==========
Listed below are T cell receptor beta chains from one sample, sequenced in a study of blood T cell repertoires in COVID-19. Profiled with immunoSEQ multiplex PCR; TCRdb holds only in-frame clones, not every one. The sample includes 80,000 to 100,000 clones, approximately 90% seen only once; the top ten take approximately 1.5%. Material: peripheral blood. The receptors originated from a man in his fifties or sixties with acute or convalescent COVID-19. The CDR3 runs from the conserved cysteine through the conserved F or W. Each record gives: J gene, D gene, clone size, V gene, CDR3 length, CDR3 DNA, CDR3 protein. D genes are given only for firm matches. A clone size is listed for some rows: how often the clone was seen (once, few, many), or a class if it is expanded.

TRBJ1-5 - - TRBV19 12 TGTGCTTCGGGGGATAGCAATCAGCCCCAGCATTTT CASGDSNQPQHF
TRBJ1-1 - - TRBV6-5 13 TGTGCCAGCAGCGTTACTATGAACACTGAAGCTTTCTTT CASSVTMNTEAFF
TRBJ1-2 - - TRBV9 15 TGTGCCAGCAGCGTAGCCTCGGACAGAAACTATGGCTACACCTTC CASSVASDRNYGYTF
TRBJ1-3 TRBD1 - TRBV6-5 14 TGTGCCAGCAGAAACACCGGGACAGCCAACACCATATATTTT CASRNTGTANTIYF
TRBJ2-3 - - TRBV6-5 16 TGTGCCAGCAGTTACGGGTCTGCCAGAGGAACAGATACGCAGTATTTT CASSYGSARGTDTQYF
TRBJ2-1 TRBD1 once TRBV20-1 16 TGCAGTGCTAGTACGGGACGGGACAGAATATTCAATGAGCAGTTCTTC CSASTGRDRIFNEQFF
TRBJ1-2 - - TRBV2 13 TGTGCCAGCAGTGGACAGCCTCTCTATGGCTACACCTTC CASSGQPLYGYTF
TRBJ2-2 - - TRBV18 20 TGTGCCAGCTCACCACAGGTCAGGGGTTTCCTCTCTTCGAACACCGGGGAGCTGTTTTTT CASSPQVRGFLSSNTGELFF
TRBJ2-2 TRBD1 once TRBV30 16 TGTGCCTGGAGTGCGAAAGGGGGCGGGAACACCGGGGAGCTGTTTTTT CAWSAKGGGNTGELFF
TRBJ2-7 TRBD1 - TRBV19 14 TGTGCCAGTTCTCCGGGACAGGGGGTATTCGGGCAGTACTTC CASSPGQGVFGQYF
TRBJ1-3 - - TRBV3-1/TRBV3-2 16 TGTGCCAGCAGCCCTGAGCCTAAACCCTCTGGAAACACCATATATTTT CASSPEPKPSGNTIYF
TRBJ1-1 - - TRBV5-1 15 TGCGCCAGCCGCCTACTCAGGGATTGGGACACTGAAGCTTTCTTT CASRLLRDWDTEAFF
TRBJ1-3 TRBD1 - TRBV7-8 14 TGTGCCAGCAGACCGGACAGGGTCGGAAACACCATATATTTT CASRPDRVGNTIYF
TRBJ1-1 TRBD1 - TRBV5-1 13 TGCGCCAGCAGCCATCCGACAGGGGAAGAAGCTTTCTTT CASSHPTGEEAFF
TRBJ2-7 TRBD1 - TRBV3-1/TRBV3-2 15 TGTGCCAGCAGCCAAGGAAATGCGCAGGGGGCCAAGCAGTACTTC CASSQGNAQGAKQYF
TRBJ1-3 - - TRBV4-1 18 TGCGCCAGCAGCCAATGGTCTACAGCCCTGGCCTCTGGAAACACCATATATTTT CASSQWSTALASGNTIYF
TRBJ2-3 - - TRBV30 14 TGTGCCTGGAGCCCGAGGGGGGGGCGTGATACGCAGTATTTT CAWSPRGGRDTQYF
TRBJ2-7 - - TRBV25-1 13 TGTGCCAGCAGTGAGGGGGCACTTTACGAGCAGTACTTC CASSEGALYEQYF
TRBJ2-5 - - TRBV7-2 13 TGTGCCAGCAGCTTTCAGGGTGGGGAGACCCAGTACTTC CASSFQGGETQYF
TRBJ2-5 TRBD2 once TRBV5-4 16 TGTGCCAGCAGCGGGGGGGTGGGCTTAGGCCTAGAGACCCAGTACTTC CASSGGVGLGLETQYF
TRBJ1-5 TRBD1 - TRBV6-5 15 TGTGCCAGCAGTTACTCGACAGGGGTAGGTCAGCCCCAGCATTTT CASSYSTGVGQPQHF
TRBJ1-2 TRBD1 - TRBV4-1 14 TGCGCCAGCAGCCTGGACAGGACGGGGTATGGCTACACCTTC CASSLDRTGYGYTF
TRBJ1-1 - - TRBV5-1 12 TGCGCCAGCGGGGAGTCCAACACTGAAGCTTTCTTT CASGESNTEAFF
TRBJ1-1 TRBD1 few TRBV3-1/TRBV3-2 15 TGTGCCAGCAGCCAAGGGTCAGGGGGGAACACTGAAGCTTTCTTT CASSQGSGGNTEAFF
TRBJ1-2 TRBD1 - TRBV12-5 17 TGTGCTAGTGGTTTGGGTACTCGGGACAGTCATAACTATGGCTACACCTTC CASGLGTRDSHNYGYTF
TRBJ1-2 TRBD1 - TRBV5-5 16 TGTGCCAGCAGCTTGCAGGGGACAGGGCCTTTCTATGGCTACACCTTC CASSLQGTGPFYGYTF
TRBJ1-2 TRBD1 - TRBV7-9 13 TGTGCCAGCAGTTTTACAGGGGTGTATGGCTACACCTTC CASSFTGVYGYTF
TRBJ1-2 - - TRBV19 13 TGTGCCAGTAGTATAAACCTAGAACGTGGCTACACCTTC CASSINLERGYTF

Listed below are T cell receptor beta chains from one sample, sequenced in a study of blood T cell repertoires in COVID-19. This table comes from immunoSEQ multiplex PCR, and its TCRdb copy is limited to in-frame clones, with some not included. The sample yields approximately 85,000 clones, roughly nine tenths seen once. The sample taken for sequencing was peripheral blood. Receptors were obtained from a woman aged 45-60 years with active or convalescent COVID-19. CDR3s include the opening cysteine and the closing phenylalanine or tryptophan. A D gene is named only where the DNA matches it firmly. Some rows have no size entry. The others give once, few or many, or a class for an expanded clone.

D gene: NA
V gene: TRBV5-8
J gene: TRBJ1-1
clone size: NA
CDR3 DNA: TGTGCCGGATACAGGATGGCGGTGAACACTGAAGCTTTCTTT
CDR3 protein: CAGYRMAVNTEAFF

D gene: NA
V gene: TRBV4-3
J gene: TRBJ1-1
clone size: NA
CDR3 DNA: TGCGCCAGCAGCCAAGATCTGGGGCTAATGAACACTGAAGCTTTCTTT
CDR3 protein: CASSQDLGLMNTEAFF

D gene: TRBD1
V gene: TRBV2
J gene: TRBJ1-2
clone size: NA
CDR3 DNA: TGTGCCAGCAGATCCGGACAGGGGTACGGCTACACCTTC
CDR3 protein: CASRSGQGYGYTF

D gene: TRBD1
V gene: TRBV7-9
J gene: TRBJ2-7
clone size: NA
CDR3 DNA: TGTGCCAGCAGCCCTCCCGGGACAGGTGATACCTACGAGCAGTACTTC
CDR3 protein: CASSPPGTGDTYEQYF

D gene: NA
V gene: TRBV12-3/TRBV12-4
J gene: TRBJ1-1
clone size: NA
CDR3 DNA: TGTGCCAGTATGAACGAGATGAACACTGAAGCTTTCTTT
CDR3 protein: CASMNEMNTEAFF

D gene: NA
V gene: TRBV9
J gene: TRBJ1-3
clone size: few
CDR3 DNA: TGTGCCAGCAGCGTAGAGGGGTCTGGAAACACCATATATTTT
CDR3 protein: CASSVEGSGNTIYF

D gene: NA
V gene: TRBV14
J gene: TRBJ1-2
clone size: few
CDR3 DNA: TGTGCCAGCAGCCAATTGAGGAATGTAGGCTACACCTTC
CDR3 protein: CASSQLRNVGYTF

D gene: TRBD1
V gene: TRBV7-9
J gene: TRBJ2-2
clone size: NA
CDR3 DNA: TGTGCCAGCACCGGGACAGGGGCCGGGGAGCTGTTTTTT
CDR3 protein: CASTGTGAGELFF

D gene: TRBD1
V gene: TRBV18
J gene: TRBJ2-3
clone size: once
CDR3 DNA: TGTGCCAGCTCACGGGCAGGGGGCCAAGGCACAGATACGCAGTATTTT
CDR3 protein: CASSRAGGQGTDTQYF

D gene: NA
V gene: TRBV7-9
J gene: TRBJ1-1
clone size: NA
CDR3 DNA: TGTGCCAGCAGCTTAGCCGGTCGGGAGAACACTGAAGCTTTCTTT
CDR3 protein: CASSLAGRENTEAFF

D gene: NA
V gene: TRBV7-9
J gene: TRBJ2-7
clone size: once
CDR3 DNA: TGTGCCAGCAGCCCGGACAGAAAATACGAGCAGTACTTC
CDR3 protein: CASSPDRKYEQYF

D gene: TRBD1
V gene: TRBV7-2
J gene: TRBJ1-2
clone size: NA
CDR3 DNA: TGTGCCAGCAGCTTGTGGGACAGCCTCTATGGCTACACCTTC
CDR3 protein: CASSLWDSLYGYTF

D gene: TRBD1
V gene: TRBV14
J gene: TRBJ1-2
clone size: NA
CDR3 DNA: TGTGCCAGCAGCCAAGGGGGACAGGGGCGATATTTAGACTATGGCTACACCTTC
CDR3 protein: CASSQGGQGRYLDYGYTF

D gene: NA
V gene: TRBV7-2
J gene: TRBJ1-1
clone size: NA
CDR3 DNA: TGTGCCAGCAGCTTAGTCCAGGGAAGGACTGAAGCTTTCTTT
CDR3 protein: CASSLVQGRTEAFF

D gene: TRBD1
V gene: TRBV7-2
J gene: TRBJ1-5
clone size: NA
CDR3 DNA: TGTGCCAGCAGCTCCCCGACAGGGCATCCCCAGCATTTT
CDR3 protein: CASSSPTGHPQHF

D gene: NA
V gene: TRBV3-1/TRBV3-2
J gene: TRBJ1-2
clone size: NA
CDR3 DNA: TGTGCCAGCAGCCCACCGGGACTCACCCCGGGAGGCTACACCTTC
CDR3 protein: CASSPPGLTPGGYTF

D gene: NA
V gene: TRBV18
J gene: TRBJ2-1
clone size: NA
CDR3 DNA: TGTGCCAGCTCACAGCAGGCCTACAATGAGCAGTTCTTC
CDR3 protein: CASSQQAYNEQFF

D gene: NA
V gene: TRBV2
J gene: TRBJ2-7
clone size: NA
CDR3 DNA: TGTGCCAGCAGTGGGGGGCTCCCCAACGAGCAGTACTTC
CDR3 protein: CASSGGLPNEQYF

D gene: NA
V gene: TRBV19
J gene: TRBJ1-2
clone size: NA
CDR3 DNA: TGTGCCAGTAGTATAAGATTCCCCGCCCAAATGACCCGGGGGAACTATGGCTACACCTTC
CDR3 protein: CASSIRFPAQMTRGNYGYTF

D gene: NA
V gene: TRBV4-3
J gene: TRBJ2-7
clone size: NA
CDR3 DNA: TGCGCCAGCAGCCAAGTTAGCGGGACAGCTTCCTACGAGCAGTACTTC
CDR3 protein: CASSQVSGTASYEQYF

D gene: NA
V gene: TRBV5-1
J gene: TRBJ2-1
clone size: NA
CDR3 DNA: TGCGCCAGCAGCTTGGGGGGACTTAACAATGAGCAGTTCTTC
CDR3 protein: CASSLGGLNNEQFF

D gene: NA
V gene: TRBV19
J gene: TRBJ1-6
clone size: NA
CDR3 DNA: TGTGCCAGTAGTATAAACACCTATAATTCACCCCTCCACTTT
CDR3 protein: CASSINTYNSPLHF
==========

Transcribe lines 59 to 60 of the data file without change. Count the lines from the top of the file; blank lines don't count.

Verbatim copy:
CDR3 DNA: TGTGCCAGTATGAACGAGATGAACACTGAAGCTTTCTTT
CDR3 protein: CASMNEMNTEAFF